The outage on Amazon's European sites yesterday was due to a hardware failure, not hackers, the company has sa...
The UK, Italian, German and Spanish sites went down for about half an hour on Sunday night.
According to internet monitoring firm Netcraft, Amazon's service health dashboard reported "elevated error rates and latencies for the EC2 APIs in the EU-WEST-1 region". Netcraft said many other sites may have been affected such as Amazon accounts for more than a third of all web-facing computers in Ireland.
The Anonymous group behind Operation Payback had intended to carry out another attack against Amazon after last week's attempt failed to have any impact on Amazon.com. However, the websites and IRC servers operated by Anonymous suggest that the current target is still mastercard.com.
"The brief interruption to our European retail sites earlier today was due to hardware failure in our European datacentre network and not the result of a DDOS attempt," a spokeswoman for Amazon told Reuters.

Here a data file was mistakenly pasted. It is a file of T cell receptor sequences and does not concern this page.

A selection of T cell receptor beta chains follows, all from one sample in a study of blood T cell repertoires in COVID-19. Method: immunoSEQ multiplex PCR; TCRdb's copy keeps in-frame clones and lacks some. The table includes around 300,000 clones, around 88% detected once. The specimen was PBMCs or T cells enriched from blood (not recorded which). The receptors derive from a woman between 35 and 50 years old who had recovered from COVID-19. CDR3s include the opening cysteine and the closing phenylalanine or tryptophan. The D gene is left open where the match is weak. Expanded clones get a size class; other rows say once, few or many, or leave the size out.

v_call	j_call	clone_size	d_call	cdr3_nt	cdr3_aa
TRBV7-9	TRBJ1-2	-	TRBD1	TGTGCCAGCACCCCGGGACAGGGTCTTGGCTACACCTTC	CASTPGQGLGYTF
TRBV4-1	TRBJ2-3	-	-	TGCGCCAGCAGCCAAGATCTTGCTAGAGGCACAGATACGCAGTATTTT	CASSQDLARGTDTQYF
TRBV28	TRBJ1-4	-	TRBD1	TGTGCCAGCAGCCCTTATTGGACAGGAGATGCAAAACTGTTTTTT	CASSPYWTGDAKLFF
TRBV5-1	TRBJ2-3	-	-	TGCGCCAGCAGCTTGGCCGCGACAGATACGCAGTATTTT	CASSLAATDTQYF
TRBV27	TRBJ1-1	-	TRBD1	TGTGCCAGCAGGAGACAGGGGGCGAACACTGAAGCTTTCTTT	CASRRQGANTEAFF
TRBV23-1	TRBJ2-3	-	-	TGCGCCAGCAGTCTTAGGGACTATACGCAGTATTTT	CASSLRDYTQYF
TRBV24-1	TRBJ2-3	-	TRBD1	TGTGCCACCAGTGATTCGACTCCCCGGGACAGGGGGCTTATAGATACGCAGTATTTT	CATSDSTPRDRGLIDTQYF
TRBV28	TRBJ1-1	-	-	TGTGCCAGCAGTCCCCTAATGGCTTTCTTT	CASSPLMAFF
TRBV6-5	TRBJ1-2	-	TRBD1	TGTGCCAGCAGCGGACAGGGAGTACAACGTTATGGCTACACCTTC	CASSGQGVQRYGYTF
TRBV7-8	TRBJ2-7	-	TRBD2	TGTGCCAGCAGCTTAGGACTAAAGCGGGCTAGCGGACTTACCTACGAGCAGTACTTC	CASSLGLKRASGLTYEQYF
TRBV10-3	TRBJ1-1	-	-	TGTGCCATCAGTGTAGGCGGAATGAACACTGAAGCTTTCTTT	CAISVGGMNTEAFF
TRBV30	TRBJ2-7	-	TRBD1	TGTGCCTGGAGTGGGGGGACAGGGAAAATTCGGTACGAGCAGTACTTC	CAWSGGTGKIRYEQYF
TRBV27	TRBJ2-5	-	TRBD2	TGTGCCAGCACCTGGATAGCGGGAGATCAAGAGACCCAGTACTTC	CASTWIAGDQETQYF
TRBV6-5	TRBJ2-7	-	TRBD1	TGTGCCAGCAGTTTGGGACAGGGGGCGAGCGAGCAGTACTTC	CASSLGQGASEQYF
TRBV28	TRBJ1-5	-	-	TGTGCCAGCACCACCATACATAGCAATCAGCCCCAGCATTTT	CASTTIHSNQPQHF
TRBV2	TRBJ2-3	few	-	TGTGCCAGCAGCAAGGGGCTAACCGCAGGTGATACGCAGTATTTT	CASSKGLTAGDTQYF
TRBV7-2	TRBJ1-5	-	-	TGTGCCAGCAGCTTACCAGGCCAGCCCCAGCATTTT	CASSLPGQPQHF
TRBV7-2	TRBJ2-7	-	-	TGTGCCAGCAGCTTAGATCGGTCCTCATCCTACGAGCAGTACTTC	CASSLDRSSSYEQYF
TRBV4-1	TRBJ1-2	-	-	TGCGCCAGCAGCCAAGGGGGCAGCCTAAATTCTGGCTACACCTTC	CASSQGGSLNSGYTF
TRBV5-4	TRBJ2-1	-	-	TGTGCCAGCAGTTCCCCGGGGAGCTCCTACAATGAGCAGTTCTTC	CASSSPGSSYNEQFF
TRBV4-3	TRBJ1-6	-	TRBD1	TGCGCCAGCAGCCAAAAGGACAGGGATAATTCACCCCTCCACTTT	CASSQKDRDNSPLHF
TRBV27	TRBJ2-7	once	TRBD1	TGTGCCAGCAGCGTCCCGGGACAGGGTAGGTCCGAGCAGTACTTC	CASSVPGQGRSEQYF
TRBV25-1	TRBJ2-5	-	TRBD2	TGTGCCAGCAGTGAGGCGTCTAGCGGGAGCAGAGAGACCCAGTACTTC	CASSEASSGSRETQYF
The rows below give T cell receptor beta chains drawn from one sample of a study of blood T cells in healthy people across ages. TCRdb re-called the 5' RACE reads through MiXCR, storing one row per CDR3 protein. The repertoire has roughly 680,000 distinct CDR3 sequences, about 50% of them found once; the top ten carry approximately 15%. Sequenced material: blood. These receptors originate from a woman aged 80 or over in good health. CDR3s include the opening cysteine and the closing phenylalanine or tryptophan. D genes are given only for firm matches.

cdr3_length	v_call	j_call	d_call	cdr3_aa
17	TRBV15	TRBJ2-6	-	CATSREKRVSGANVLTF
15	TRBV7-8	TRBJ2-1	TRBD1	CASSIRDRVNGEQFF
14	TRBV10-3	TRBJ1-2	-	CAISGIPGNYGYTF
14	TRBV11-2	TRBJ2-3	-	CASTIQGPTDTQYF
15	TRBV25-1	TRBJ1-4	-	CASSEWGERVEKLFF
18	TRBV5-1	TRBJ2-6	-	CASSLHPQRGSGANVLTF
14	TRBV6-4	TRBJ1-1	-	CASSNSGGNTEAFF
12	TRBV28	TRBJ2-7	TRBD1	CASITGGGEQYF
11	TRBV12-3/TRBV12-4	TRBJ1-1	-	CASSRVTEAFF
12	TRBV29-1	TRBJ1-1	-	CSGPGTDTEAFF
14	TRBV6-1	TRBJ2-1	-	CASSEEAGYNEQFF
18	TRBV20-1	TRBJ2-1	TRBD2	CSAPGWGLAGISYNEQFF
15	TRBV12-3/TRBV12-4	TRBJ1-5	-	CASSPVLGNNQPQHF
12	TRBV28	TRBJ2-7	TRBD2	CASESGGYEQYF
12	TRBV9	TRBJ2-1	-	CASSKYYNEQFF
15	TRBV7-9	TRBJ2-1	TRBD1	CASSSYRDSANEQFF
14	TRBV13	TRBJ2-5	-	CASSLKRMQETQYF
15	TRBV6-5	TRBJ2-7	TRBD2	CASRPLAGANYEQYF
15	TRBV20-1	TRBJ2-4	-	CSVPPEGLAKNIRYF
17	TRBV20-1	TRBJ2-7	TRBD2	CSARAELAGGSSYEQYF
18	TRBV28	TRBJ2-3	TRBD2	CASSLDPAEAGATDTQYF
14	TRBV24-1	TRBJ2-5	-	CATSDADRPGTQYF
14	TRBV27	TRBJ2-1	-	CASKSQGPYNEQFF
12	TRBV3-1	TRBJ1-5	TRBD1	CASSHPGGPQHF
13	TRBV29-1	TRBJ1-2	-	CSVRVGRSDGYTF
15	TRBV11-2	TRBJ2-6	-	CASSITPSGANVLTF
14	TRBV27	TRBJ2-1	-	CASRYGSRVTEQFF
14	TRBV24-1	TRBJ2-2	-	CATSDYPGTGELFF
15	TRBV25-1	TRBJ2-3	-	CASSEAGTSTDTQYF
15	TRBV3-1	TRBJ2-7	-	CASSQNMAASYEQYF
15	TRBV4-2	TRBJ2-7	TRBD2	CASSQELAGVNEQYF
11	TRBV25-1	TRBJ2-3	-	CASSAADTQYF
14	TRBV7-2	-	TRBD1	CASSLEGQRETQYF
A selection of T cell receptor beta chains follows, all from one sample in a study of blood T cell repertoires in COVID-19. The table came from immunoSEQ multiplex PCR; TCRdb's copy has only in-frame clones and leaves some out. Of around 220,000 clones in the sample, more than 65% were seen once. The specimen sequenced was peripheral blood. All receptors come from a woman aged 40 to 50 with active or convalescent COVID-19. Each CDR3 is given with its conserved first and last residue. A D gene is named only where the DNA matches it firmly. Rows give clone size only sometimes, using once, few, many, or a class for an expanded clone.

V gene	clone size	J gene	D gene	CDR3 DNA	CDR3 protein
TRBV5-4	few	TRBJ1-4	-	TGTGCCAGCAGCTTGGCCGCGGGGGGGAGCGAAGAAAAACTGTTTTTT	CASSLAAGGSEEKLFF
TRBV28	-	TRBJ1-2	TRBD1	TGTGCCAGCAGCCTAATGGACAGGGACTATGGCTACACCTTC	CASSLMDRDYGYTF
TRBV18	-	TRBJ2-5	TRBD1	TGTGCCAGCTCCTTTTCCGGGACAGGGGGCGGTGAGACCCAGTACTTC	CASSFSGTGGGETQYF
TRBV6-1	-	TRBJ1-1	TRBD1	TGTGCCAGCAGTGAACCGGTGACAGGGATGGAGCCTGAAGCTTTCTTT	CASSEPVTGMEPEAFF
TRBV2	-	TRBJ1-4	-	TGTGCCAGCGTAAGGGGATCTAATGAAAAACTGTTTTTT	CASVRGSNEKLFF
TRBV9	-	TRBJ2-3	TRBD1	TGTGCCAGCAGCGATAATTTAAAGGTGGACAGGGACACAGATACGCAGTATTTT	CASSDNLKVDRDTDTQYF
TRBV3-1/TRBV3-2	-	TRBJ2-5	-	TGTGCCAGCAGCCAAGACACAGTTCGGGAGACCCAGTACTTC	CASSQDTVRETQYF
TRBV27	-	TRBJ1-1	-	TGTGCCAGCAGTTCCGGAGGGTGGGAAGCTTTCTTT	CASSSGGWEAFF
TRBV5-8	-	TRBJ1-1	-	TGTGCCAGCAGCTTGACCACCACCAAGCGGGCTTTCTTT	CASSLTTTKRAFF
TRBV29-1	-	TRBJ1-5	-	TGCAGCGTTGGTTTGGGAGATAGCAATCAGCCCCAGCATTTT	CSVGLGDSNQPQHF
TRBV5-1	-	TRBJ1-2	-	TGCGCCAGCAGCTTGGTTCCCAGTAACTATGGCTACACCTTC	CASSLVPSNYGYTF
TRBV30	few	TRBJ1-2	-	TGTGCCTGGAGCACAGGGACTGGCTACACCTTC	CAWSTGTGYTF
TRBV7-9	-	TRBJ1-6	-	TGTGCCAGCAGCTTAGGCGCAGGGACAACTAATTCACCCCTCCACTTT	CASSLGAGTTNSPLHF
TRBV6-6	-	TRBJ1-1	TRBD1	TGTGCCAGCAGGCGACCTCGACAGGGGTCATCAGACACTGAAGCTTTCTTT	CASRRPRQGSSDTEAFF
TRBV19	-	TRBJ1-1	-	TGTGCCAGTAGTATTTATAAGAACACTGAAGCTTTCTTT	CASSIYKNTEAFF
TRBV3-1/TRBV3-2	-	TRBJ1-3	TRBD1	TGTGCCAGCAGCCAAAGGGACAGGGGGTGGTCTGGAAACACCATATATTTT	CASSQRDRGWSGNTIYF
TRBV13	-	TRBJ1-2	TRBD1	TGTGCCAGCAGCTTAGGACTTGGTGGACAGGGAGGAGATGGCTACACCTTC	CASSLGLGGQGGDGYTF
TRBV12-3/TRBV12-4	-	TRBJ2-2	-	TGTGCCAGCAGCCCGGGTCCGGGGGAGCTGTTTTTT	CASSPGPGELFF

There has been speculation that the attacks were in retaliation for Amazon's decision to remove Wikileaks from its servers.
Visa and Mastercard were the most recent sites to be targeted by hackers following the firms' refusal to process Wikileaks payments. PayPal and the Swiss bank PostFinance have also experienced problems.
A Twitter post from AnonOps, a group describing itself as fighters for internet freedom said, "WE REPEAT: We can not attack Amazon.com. To some journalists: check your sources well please."
Real-time performance graphs for these Amazon sites can be viewed here >>
Computer Weekly says...
Irrespective of whether the outage at Amazon was a DDOS or a hardware failure, the downtime is a major embarrassment and shows the vulnerability of public cloud infrastructure. Either way, Amazon web services has failed its customers, and its failings have demonstrated that even a public cloud service can have a single point of failure.